Tails Blog

Keeping chickens for pets in NZ

Steve Coppell - Saturday, October 02, 2010

You might be surprised to find just how many homes out there in NZ keep chickens for pets.
Quite aside from the advantage of fresh layed eggs from your own free range flock, these critters will become quit tame, they eat all your scraps, and they are alot of fun to watch. 
A good friend of mine who is keen gardener, has had chickens for about seven years. The whole self sufficiency aspect really appealed to him. The vege garden and hen house in the back yard, and of course the fertilizer the chichens provide works wonders in his garden.

Getting Started


Buy your chickens no younger than six weeks of age, bearing in mind they don't start laying until about five months of age.If you want to increase your flock, buy eggs from a breeder and put them under a broody hen. One that spends alot of time on the nest. Most local councils have regulations and strict limits on the number of hens you can have, and almost all of them ban roosters. Most chickens live for about three years, but they have been known to live for ten years.

Living areas

Chickens need a clean well ventilated house where they can be kept at night and in bad weather, and from which they can access outdoor areas. Provide perches and nesting boxes, and spread wood shavings or straw on the floor to keep the area warm. Fence their outdoor area to keep out predators such as cats or dogs, and don't use pesticides or snail bait anywhere the chickens have access to.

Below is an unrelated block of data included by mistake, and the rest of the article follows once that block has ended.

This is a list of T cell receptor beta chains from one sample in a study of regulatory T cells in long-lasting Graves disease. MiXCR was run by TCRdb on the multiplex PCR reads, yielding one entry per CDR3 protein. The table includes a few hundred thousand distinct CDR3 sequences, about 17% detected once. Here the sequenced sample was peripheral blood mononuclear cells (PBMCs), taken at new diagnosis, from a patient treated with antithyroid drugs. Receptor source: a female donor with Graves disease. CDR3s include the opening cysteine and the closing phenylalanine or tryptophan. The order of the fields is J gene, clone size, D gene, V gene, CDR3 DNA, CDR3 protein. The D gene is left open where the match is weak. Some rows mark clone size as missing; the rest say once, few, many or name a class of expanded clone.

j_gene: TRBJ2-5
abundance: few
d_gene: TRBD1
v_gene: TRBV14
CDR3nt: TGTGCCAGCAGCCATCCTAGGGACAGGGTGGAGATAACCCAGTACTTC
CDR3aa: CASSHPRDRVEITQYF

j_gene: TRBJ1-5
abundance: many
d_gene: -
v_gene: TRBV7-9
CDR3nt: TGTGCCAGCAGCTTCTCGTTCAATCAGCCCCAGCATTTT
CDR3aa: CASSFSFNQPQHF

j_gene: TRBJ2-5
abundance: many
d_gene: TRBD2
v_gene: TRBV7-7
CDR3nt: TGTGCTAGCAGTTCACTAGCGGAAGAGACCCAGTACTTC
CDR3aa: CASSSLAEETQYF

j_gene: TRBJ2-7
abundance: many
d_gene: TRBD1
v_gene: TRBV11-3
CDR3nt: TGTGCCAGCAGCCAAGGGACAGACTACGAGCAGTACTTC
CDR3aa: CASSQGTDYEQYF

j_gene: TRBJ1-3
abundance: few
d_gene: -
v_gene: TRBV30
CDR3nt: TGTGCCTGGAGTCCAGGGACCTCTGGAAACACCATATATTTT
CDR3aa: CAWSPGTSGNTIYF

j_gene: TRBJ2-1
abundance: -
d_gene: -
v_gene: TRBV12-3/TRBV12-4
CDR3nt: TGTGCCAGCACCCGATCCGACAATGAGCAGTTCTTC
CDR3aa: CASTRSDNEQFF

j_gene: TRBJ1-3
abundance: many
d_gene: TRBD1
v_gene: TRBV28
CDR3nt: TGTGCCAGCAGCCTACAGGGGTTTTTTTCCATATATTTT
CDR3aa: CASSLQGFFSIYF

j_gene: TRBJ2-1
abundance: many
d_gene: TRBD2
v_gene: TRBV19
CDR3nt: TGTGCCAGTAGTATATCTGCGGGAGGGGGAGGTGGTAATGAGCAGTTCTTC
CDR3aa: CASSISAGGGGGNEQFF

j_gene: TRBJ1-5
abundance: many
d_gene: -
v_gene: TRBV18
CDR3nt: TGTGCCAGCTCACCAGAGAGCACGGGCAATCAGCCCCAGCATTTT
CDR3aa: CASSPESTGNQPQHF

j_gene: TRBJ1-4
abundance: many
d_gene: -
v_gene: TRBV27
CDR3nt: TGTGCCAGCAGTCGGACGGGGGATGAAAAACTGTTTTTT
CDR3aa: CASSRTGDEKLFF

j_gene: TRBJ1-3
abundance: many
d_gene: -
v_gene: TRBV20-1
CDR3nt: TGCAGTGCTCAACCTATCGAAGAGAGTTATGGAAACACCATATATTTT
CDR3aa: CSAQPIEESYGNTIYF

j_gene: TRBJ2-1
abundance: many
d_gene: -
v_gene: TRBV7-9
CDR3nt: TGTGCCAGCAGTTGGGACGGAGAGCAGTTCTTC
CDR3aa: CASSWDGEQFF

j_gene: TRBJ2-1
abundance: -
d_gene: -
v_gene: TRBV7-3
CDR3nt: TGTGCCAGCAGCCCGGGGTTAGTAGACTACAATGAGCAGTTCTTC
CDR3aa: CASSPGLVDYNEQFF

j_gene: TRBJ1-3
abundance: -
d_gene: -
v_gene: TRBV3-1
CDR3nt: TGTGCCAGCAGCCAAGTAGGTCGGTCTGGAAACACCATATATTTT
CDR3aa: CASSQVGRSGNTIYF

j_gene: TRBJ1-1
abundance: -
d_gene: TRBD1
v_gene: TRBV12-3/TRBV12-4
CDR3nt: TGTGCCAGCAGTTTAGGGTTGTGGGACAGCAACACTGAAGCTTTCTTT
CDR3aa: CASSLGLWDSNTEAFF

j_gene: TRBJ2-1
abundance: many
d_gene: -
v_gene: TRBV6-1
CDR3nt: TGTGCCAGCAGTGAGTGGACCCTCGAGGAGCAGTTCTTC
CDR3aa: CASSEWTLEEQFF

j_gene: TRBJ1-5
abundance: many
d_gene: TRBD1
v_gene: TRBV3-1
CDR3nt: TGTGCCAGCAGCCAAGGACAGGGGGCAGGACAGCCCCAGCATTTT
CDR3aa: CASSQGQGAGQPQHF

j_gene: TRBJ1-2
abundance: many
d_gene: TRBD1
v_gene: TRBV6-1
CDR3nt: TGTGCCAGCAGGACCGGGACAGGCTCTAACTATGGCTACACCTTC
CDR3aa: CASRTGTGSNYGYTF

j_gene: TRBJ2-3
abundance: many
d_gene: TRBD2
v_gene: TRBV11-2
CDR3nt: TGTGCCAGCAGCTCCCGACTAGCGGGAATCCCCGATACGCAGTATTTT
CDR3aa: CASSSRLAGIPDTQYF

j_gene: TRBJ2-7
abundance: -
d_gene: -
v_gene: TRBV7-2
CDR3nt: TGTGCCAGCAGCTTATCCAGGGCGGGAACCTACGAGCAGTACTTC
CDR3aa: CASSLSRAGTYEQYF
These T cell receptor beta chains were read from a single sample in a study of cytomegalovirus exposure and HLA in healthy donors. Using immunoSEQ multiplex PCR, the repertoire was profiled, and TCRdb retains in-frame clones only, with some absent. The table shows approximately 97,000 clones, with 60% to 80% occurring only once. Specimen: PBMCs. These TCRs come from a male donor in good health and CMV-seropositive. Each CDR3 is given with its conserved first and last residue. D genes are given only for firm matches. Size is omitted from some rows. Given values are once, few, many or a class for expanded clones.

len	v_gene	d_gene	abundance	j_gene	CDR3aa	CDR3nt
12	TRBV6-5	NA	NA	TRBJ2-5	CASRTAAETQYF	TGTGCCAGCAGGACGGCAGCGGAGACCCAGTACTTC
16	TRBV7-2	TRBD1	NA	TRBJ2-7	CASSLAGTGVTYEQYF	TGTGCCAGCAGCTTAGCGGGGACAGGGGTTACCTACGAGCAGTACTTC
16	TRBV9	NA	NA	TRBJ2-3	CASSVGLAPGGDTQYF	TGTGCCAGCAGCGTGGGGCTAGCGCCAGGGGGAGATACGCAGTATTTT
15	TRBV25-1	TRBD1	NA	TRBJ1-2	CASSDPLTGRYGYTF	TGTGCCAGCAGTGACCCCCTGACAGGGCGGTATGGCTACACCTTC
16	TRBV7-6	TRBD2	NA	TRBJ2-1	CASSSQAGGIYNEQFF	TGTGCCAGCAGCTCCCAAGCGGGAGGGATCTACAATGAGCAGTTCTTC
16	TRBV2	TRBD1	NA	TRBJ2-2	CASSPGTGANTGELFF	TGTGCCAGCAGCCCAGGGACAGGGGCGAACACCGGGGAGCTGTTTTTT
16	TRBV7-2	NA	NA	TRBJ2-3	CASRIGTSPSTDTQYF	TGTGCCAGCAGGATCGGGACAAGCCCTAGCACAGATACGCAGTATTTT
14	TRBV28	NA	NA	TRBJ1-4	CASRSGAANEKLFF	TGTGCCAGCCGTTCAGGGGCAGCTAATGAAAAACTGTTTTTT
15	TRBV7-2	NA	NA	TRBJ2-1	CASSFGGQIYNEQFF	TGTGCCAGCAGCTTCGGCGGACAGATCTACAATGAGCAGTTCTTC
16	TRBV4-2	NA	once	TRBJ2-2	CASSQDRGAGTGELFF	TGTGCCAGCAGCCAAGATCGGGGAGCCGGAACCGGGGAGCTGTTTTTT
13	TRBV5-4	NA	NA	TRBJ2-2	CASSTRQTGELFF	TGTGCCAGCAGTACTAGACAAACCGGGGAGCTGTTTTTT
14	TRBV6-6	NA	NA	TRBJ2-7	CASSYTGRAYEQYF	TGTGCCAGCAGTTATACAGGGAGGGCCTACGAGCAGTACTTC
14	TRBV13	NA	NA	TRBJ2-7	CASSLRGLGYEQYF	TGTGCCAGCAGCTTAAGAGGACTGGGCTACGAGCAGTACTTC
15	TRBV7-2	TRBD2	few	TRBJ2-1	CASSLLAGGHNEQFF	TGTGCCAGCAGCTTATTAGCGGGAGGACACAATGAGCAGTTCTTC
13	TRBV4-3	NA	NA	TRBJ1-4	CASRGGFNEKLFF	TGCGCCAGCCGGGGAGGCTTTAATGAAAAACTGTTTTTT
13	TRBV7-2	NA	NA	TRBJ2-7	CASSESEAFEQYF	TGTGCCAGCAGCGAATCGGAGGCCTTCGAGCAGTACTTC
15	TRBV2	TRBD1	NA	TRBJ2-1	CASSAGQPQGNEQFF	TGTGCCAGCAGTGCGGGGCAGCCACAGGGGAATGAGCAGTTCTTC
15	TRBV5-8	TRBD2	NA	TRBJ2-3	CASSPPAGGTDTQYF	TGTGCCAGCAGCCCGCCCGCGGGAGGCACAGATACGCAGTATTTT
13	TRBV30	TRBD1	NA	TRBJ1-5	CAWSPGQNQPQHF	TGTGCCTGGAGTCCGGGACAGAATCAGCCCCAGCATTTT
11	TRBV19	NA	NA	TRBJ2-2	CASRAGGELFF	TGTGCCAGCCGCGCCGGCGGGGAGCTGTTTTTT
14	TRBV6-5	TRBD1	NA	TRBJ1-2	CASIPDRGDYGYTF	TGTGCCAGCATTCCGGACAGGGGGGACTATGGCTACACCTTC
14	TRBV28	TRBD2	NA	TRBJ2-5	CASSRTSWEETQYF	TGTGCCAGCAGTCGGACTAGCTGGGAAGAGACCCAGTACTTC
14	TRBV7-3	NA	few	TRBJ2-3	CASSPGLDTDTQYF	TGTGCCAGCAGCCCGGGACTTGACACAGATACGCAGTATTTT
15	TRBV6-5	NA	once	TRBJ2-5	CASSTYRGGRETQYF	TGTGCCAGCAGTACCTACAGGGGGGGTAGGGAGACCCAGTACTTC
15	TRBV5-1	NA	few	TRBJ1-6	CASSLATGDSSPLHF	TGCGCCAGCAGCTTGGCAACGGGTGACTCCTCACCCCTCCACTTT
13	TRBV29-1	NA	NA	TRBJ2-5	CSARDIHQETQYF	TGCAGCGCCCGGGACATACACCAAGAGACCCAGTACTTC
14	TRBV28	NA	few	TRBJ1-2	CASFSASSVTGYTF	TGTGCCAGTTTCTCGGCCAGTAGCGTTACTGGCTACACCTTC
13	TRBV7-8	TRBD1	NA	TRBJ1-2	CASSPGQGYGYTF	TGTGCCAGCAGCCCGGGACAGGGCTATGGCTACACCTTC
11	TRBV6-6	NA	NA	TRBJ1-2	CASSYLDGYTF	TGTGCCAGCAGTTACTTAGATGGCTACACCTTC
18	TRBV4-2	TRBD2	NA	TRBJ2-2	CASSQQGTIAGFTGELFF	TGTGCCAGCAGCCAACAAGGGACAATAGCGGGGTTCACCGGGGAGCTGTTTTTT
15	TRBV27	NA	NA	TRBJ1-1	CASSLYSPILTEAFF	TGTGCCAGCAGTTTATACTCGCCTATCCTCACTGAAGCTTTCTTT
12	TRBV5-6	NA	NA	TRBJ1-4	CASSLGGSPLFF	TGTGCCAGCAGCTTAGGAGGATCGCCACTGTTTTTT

Commercial chicken feed provides a good balance of nutrients, and if you want your chickens to lay eggs, they need to be well fed, about 130gms per day per chicken of pelleted feed. You can also feed chickens household scraps, especially green leafy vegetables as they produce good quality eggs and help provide the pigments for golden yolks. Chickens also like to forage for insects, so ensure they have plenty of grass to free range on. Remember chickens are greedy so don't over feed. Overfeeding or feeding too many poor quality foods like white rice or bread is a common cause of reduced egg numbers. Hens also need a sourse of grit to produce healthy egg shells. When possible the egg shells should be fed back to them.

Free range hens in lay can drink half a litre of water each a day, and more in hot weather, so they need to access fresh water at all times. Change it daily. If they don't get enough water their egg production will drop and their health will suffer. Poultry waterers are available from most pet shops or rural supply stores. A good sized waterer can be filled with ample water for a few days, but only release as needed. They also stop the birds from getting inthe water and contaminating it with droppings.